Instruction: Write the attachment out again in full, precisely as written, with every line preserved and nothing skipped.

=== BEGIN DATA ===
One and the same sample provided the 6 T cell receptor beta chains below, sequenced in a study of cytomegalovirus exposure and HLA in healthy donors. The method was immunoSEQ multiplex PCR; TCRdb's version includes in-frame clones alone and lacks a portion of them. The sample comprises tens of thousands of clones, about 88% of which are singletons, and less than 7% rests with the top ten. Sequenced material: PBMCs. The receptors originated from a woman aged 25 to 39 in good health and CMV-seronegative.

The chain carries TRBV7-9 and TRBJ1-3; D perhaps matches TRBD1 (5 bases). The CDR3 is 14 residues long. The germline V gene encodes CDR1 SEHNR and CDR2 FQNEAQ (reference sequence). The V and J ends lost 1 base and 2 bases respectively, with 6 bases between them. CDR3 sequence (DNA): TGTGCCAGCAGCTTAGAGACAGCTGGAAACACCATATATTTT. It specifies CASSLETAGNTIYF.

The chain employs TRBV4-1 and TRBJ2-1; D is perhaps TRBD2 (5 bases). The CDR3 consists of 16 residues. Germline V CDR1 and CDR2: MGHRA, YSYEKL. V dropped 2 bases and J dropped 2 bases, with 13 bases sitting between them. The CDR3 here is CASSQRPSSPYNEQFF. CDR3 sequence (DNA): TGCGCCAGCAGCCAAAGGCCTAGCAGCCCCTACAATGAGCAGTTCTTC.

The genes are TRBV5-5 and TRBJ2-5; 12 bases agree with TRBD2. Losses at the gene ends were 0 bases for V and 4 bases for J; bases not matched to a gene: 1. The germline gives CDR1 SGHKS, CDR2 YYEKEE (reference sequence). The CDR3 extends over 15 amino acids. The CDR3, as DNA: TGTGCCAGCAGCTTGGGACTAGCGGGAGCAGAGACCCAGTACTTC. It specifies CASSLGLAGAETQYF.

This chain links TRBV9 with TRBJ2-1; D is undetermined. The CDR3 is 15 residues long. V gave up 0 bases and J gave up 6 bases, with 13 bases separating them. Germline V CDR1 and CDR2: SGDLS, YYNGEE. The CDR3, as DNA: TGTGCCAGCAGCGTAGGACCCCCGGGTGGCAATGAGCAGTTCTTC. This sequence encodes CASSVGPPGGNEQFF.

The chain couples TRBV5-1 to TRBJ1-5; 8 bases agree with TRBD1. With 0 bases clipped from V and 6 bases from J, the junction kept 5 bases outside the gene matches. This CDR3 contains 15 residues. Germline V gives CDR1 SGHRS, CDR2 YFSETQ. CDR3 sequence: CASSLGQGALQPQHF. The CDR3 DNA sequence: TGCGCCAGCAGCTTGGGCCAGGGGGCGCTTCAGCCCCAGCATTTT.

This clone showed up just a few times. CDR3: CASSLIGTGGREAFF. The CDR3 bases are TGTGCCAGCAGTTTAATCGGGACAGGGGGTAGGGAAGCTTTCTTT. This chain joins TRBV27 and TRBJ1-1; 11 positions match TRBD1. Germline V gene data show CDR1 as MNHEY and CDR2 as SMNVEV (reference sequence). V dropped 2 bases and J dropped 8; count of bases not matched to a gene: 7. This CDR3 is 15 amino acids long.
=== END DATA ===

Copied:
One and the same sample provided the 6 T cell receptor beta chains below, sequenced in a study of cytomegalovirus exposure and HLA in healthy donors. The method was immunoSEQ multiplex PCR; TCRdb's version includes in-frame clones alone and lacks a portion of them. The sample comprises tens of thousands of clones, about 88% of which are singletons, and less than 7% rests with the top ten. Sequenced material: PBMCs. The receptors originated from a woman aged 25 to 39 in good health and CMV-seronegative.

The chain carries TRBV7-9 and TRBJ1-3; D perhaps matches TRBD1 (5 bases). The CDR3 is 14 residues long. The germline V gene encodes CDR1 SEHNR and CDR2 FQNEAQ (reference sequence). The V and J ends lost 1 base and 2 bases respectively, with 6 bases between them. CDR3 sequence (DNA): TGTGCCAGCAGCTTAGAGACAGCTGGAAACACCATATATTTT. It specifies CASSLETAGNTIYF.

The chain employs TRBV4-1 and TRBJ2-1; D is perhaps TRBD2 (5 bases). The CDR3 consists of 16 residues. Germline V CDR1 and CDR2: MGHRA, YSYEKL. V dropped 2 bases and J dropped 2 bases, with 13 bases sitting between them. The CDR3 here is CASSQRPSSPYNEQFF. CDR3 sequence (DNA): TGCGCCAGCAGCCAAAGGCCTAGCAGCCCCTACAATGAGCAGTTCTTC.

The genes are TRBV5-5 and TRBJ2-5; 12 bases agree with TRBD2. Losses at the gene ends were 0 bases for V and 4 bases for J; bases not matched to a gene: 1. The germline gives CDR1 SGHKS, CDR2 YYEKEE (reference sequence). The CDR3 extends over 15 amino acids. The CDR3, as DNA: TGTGCCAGCAGCTTGGGACTAGCGGGAGCAGAGACCCAGTACTTC. It specifies CASSLGLAGAETQYF.

This chain links TRBV9 with TRBJ2-1; D is undetermined. The CDR3 is 15 residues long. V gave up 0 bases and J gave up 6 bases, with 13 bases separating them. Germline V CDR1 and CDR2: SGDLS, YYNGEE. The CDR3, as DNA: TGTGCCAGCAGCGTAGGACCCCCGGGTGGCAATGAGCAGTTCTTC. This sequence encodes CASSVGPPGGNEQFF.

The chain couples TRBV5-1 to TRBJ1-5; 8 bases agree with TRBD1. With 0 bases clipped from V and 6 bases from J, the junction kept 5 bases outside the gene matches. This CDR3 contains 15 residues. Germline V gives CDR1 SGHRS, CDR2 YFSETQ. CDR3 sequence: CASSLGQGALQPQHF. The CDR3 DNA sequence: TGCGCCAGCAGCTTGGGCCAGGGGGCGCTTCAGCCCCAGCATTTT.

This clone showed up just a few times. CDR3: CASSLIGTGGREAFF. The CDR3 bases are TGTGCCAGCAGTTTAATCGGGACAGGGGGTAGGGAAGCTTTCTTT. This chain joins TRBV27 and TRBJ1-1; 11 positions match TRBD1. Germline V gene data show CDR1 as MNHEY and CDR2 as SMNVEV (reference sequence). V dropped 2 bases and J dropped 8; count of bases not matched to a gene: 7. This CDR3 is 15 amino acids long.